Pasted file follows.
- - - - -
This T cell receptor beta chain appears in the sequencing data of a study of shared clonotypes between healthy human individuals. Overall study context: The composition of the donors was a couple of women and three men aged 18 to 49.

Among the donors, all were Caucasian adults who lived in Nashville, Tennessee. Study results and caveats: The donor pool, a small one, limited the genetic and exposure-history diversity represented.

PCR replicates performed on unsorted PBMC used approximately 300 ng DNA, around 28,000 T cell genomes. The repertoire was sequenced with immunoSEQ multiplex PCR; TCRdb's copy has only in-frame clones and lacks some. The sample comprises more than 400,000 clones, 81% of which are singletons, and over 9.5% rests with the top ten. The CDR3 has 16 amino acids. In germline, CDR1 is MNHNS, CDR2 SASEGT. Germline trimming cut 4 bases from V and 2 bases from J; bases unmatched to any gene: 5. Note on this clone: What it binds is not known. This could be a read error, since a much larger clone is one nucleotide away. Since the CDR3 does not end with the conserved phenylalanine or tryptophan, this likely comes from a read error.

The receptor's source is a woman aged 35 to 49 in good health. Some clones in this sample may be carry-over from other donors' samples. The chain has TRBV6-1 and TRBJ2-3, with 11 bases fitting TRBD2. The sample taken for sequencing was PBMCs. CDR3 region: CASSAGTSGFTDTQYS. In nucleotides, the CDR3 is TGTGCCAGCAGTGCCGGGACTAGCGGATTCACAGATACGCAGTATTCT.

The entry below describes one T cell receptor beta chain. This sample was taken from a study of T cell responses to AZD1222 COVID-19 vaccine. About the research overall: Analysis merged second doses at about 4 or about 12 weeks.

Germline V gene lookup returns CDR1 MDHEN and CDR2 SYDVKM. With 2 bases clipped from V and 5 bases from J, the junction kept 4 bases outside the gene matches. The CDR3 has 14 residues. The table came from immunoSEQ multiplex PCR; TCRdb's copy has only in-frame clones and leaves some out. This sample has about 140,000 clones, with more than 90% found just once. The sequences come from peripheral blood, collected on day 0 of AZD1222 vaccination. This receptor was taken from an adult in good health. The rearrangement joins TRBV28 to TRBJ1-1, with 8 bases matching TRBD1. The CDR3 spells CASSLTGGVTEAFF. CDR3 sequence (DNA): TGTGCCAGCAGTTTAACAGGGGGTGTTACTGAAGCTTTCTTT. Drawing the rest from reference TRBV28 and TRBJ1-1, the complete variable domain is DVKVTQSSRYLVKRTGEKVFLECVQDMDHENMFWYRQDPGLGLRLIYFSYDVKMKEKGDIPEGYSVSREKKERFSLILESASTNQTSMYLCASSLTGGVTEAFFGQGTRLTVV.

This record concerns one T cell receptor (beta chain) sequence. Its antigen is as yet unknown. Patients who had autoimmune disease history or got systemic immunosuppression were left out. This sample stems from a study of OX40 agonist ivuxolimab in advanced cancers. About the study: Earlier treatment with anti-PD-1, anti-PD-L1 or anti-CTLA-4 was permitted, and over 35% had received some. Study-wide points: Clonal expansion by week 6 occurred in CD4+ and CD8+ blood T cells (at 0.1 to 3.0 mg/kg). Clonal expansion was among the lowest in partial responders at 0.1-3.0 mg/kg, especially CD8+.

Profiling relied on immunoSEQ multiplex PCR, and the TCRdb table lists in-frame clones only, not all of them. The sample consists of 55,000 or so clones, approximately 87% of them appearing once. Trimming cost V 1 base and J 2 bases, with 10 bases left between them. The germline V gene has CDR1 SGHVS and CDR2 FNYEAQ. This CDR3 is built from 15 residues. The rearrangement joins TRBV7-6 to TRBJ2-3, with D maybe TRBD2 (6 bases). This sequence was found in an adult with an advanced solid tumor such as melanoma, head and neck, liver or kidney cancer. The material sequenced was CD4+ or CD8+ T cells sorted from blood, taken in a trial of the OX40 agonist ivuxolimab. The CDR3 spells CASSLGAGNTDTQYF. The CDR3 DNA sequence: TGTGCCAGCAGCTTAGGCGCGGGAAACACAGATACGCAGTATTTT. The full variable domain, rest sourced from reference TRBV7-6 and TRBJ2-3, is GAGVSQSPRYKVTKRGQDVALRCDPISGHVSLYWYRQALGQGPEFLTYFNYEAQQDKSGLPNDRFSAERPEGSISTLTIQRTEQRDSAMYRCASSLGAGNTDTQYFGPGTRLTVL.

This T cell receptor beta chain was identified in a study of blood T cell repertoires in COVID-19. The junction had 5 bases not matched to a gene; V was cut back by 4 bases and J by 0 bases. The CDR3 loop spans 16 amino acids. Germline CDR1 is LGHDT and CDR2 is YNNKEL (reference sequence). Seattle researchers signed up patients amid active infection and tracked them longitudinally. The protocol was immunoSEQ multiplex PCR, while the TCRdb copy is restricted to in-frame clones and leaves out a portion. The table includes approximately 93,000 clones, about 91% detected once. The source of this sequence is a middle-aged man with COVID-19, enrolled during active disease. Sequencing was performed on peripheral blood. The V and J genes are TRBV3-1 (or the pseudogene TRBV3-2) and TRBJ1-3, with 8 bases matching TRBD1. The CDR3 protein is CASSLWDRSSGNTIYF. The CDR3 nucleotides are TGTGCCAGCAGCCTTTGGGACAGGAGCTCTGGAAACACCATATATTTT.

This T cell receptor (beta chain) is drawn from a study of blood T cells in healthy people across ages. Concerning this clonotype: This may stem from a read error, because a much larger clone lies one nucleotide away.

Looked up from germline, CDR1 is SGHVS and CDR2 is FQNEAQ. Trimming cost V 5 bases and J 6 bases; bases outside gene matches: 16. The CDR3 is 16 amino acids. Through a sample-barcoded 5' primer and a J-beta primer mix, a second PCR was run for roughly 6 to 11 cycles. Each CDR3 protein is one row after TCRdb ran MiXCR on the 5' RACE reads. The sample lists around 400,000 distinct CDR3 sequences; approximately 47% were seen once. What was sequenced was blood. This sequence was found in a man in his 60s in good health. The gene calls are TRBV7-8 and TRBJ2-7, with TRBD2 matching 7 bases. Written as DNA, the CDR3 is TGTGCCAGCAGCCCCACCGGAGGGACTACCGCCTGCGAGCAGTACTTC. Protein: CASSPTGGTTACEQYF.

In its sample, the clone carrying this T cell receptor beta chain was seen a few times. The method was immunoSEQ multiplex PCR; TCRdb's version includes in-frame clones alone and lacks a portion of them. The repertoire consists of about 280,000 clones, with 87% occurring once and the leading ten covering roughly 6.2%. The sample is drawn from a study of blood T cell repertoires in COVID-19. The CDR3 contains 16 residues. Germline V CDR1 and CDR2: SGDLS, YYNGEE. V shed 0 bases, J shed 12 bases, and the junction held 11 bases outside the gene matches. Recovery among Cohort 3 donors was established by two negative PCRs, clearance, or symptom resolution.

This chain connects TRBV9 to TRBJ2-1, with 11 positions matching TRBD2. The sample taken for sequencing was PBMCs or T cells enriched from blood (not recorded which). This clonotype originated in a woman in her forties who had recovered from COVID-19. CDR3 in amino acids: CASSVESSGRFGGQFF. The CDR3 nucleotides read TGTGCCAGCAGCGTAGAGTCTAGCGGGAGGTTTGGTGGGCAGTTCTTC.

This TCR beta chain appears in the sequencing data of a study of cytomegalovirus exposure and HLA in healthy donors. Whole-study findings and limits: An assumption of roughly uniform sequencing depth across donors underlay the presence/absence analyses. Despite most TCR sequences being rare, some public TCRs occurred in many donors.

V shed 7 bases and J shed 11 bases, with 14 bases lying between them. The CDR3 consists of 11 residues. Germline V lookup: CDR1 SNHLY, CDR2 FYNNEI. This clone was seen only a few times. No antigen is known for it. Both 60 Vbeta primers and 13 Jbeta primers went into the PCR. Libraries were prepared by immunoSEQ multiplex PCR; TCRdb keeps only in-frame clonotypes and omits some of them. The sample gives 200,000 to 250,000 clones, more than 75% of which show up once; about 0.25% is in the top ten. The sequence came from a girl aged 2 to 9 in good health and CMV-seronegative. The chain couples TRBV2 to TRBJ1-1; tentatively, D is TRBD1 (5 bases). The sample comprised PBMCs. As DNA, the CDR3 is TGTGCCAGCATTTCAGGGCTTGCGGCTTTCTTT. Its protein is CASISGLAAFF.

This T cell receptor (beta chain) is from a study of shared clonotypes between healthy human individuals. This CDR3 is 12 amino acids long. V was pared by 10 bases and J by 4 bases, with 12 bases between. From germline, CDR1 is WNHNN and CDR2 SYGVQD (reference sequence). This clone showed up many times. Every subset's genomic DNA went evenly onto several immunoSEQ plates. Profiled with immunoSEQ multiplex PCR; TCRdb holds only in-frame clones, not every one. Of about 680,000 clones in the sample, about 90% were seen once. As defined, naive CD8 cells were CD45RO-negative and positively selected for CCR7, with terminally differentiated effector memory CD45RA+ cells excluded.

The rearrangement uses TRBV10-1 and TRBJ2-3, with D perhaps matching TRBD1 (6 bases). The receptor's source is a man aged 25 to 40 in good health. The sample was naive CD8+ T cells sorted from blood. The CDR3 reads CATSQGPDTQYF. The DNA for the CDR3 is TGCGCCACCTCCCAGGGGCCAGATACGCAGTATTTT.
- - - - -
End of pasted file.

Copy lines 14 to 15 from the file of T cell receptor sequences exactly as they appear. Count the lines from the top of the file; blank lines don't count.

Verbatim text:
This TCR beta chain appears in the sequencing data of a study of cytomegalovirus exposure and HLA in healthy donors. Whole-study findings and limits: An assumption of roughly uniform sequencing depth across donors underlay the presence/absence analyses. Despite most TCR sequences being rare, some public TCRs occurred in many donors.

V shed 7 bases and J shed 11 bases, with 14 bases lying between them. The CDR3 consists of 11 residues. Germline V lookup: CDR1 SNHLY, CDR2 FYNNEI. This clone was seen only a few times. No antigen is known for it. Both 60 Vbeta primers and 13 Jbeta primers went into the PCR. Libraries were prepared by immunoSEQ multiplex PCR; TCRdb keeps only in-frame clonotypes and omits some of them. The sample gives 200,000 to 250,000 clones, more than 75% of which show up once; about 0.25% is in the top ten. The sequence came from a girl aged 2 to 9 in good health and CMV-seronegative. The chain couples TRBV2 to TRBJ1-1; tentatively, D is TRBD1 (5 bases). The sample comprised PBMCs. As DNA, the CDR3 is TGTGCCAGCATTTCAGGGCTTGCGGCTTTCTTT. Its protein is CASISGLAAFF.